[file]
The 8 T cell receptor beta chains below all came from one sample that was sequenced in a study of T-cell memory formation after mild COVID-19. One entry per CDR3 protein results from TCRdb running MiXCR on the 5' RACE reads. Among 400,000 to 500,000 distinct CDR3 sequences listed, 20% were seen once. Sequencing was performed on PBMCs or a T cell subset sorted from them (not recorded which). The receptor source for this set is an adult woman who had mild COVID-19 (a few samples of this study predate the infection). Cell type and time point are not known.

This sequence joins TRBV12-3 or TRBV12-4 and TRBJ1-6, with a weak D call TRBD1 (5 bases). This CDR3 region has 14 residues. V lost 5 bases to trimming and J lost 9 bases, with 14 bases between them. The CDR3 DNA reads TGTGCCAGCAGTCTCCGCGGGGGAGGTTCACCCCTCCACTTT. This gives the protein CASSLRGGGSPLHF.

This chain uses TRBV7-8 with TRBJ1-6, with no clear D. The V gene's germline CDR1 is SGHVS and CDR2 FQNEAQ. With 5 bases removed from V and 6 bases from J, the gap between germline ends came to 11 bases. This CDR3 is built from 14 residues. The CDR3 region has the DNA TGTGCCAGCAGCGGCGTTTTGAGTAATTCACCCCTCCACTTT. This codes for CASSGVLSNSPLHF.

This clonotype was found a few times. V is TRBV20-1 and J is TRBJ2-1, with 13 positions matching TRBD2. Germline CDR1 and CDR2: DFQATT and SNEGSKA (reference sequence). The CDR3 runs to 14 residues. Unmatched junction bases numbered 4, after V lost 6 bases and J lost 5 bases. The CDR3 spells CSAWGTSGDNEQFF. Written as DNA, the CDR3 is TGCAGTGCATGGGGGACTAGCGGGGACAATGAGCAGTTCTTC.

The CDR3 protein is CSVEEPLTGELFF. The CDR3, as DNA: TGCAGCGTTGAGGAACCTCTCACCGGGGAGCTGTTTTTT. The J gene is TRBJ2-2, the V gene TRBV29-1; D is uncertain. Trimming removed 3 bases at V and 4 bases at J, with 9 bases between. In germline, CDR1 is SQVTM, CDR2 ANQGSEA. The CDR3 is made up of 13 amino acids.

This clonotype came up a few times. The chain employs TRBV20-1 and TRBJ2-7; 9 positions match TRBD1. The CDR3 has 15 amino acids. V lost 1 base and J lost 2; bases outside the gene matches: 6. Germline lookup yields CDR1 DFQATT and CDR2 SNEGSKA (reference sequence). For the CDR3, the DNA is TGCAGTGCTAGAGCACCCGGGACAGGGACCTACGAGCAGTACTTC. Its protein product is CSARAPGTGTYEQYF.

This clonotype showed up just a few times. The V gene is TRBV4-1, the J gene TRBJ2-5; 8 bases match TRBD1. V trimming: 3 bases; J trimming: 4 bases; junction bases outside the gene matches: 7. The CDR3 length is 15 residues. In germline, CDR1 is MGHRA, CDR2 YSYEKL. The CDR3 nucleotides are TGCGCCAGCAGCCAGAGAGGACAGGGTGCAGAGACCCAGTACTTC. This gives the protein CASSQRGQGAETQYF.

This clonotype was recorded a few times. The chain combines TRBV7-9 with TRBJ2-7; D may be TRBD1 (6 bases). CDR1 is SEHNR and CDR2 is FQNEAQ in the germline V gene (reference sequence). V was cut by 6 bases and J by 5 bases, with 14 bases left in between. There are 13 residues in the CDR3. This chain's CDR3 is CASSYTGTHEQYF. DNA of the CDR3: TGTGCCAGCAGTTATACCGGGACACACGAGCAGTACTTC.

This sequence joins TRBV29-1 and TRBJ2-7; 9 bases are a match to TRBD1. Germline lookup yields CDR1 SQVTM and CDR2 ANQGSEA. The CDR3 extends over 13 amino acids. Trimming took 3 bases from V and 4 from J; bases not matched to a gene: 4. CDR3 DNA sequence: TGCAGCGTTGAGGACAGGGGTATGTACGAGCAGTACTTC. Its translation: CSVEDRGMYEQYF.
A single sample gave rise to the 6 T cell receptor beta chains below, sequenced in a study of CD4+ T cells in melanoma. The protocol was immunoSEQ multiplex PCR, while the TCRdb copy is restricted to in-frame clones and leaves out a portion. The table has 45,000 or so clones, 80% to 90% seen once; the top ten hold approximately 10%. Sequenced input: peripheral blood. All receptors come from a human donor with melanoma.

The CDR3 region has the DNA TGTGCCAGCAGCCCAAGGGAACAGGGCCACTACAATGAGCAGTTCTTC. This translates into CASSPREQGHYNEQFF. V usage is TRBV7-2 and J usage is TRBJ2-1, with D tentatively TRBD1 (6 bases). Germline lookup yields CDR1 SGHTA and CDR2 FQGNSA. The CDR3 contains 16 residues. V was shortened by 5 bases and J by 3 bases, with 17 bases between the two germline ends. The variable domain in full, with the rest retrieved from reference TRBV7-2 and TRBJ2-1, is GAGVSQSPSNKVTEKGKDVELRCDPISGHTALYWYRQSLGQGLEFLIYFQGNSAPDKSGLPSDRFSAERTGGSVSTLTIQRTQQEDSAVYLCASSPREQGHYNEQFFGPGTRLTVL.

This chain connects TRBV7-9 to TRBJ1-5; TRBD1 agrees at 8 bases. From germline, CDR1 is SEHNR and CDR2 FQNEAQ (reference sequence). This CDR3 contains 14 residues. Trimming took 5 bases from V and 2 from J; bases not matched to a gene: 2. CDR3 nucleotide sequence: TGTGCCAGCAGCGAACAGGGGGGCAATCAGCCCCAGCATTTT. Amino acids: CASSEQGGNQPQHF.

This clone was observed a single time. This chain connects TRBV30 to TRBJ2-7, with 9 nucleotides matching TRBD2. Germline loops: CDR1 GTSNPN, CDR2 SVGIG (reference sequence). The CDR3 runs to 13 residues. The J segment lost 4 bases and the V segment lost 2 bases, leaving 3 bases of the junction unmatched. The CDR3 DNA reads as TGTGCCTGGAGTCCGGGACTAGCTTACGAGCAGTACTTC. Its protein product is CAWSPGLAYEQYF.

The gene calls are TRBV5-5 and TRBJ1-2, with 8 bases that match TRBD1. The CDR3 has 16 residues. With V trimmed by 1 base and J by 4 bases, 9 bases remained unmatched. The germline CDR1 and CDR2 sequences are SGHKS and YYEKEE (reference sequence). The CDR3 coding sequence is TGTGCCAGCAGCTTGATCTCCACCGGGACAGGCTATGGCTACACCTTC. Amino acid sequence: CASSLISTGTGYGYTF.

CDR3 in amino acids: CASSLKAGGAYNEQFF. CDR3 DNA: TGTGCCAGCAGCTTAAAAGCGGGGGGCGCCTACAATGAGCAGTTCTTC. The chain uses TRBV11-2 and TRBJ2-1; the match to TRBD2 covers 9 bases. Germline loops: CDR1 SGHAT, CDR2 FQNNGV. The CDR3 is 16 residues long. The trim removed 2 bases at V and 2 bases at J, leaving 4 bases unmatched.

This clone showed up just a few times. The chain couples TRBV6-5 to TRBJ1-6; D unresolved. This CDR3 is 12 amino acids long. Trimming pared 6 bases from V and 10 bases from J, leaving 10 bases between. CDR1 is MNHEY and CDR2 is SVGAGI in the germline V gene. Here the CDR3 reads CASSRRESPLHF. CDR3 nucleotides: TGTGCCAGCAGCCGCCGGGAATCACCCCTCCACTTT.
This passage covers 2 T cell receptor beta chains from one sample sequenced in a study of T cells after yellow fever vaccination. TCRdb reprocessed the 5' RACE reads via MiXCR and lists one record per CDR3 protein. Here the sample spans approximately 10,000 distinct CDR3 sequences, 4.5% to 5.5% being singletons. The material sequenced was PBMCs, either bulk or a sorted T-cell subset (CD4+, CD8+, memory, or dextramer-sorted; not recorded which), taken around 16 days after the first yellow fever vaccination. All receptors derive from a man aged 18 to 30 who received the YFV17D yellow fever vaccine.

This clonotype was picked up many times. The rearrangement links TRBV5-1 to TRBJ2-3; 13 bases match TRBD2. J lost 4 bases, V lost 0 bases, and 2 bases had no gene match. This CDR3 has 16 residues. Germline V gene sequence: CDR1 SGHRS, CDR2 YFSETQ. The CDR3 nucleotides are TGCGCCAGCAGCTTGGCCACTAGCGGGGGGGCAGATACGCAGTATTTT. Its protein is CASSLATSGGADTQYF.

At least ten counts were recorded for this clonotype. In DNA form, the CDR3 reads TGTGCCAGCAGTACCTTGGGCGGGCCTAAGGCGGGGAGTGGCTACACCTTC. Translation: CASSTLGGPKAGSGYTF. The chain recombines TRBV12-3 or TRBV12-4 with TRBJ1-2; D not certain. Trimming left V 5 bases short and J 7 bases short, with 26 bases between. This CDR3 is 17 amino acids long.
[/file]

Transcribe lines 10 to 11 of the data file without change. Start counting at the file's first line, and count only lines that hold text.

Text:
A single sample gave rise to the 6 T cell receptor beta chains below, sequenced in a study of CD4+ T cells in melanoma. The protocol was immunoSEQ multiplex PCR, while the TCRdb copy is restricted to in-frame clones and leaves out a portion. The table has 45,000 or so clones, 80% to 90% seen once; the top ten hold approximately 10%. Sequenced input: peripheral blood. All receptors come from a human donor with melanoma.

The CDR3 region has the DNA TGTGCCAGCAGCCCAAGGGAACAGGGCCACTACAATGAGCAGTTCTTC. This translates into CASSPREQGHYNEQFF. V usage is TRBV7-2 and J usage is TRBJ2-1, with D tentatively TRBD1 (6 bases). Germline lookup yields CDR1 SGHTA and CDR2 FQGNSA. The CDR3 contains 16 residues. V was shortened by 5 bases and J by 3 bases, with 17 bases between the two germline ends. The variable domain in full, with the rest retrieved from reference TRBV7-2 and TRBJ2-1, is GAGVSQSPSNKVTEKGKDVELRCDPISGHTALYWYRQSLGQGLEFLIYFQGNSAPDKSGLPSDRFSAERTGGSVSTLTIQRTQQEDSAVYLCASSPREQGHYNEQFFGPGTRLTVL.